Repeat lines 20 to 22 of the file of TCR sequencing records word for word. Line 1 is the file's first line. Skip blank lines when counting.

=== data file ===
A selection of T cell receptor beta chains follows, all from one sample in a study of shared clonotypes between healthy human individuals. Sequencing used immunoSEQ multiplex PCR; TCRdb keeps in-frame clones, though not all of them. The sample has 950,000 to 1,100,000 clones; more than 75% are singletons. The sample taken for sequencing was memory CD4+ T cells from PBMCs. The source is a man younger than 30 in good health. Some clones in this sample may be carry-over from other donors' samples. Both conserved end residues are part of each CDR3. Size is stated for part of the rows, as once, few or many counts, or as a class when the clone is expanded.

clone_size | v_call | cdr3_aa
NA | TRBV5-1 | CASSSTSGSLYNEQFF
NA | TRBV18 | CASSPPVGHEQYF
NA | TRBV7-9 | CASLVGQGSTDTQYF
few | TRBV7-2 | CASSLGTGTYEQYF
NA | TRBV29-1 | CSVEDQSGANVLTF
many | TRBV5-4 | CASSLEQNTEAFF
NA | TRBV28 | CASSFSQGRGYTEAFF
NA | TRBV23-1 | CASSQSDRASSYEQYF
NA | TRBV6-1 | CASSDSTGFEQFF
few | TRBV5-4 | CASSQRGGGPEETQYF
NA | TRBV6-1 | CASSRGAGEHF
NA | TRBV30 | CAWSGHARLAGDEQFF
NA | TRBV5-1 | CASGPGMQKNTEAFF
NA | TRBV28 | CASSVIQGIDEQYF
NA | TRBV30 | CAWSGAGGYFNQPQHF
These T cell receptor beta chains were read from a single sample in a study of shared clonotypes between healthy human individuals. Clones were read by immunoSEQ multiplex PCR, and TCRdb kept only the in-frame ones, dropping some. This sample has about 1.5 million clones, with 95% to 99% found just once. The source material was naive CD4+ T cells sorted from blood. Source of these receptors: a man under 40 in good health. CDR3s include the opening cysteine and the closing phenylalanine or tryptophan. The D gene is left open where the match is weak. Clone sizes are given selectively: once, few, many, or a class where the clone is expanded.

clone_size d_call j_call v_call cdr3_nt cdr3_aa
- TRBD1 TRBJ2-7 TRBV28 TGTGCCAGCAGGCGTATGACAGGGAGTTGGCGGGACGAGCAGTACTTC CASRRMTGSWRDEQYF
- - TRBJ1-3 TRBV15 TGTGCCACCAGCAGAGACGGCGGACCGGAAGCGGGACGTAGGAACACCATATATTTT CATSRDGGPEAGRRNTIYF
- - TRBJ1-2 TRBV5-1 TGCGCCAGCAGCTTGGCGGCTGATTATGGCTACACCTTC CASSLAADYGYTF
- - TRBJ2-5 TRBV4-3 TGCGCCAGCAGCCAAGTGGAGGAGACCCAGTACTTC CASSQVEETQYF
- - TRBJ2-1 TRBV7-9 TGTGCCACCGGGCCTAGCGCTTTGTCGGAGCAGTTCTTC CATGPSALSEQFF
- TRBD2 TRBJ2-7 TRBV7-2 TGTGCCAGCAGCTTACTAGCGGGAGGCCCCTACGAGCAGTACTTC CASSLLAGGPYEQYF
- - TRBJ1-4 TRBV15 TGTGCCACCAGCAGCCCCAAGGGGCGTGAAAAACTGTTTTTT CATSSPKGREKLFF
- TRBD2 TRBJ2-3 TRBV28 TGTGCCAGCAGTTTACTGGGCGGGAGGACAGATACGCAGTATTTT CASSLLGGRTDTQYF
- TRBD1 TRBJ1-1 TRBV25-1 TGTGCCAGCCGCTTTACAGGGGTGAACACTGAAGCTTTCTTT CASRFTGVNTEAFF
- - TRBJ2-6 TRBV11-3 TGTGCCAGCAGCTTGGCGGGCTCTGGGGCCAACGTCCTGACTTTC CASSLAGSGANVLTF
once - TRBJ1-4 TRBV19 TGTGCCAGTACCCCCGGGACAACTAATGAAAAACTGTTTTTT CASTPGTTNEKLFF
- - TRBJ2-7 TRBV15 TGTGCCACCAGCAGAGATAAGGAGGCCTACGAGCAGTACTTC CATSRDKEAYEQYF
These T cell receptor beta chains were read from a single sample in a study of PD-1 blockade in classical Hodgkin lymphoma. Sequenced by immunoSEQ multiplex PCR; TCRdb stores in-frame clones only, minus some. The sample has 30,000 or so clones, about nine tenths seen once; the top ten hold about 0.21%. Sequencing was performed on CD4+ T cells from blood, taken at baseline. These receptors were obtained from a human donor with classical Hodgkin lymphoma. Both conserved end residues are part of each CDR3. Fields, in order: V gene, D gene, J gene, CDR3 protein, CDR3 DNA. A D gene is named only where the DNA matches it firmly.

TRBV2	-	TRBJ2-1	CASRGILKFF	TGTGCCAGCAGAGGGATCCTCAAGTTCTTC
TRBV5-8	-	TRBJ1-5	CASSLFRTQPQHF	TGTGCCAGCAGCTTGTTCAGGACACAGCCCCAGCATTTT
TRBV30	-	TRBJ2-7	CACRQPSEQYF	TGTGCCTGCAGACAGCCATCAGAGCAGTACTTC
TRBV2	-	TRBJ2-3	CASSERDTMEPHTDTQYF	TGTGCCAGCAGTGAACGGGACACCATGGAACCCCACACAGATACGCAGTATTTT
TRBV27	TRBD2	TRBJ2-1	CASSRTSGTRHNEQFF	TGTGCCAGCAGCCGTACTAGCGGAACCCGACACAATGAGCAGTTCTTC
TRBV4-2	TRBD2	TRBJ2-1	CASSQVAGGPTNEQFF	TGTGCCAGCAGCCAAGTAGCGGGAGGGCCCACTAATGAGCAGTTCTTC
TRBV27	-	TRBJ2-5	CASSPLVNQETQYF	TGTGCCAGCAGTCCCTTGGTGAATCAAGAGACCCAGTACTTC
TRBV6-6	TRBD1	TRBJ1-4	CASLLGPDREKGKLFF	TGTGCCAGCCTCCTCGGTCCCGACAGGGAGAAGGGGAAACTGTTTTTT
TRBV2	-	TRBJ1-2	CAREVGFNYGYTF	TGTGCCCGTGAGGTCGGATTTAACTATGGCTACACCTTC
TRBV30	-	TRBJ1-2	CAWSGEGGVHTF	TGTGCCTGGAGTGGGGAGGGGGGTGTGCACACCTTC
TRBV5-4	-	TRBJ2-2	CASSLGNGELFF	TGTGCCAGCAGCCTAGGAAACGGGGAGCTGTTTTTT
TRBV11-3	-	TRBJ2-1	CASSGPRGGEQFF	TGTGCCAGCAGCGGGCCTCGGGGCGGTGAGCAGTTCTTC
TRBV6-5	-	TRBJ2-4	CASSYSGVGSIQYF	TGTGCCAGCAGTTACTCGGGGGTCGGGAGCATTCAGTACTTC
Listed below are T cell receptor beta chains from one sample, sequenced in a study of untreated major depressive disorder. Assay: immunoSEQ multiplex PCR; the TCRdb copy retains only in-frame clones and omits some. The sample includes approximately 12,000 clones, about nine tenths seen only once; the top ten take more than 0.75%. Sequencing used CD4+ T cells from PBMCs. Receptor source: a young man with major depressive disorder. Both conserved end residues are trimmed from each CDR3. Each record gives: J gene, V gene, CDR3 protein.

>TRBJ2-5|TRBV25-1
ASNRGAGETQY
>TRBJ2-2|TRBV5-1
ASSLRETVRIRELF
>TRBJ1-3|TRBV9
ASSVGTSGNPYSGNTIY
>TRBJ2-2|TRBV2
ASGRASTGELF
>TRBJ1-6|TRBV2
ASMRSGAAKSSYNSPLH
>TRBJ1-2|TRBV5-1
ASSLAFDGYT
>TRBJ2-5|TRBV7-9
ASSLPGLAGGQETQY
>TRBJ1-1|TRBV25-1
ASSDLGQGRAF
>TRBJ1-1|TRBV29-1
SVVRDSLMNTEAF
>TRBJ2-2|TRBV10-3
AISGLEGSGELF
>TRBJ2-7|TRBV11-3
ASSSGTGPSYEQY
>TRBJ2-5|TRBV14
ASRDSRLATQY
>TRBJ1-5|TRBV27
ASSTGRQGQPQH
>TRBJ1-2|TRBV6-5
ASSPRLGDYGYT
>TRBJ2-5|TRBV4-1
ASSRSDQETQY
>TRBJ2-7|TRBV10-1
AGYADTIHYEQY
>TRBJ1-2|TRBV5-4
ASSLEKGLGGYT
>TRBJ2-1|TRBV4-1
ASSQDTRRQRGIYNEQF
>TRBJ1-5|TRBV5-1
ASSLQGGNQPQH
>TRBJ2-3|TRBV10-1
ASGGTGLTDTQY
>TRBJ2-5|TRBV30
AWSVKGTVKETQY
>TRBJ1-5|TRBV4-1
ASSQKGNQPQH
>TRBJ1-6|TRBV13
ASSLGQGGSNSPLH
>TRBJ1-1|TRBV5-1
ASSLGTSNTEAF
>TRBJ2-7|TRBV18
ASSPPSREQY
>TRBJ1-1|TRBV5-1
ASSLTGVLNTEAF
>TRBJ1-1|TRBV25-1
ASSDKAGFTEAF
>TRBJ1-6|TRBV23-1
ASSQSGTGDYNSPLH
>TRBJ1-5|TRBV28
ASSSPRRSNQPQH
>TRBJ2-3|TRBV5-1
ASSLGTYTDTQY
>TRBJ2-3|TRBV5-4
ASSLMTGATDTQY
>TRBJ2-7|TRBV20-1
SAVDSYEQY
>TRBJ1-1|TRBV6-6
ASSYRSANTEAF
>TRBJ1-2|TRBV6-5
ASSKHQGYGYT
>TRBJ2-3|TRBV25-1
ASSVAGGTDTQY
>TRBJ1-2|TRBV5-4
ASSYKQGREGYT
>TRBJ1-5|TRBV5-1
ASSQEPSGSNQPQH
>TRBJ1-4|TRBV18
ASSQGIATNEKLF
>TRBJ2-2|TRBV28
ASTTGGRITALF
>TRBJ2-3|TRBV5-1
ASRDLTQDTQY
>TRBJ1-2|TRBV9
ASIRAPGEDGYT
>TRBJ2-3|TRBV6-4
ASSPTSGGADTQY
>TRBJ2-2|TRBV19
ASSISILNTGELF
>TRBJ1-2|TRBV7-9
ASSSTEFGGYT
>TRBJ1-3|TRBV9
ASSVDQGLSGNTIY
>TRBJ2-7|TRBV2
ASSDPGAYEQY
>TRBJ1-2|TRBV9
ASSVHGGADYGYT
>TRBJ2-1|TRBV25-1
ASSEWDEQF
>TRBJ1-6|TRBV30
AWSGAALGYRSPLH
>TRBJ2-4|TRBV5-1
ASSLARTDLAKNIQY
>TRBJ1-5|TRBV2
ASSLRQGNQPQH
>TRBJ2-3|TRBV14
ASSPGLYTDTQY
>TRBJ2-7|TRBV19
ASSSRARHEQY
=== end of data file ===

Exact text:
- TRBD1 TRBJ2-7 TRBV28 TGTGCCAGCAGGCGTATGACAGGGAGTTGGCGGGACGAGCAGTACTTC CASRRMTGSWRDEQYF
- - TRBJ1-3 TRBV15 TGTGCCACCAGCAGAGACGGCGGACCGGAAGCGGGACGTAGGAACACCATATATTTT CATSRDGGPEAGRRNTIYF
- - TRBJ1-2 TRBV5-1 TGCGCCAGCAGCTTGGCGGCTGATTATGGCTACACCTTC CASSLAADYGYTF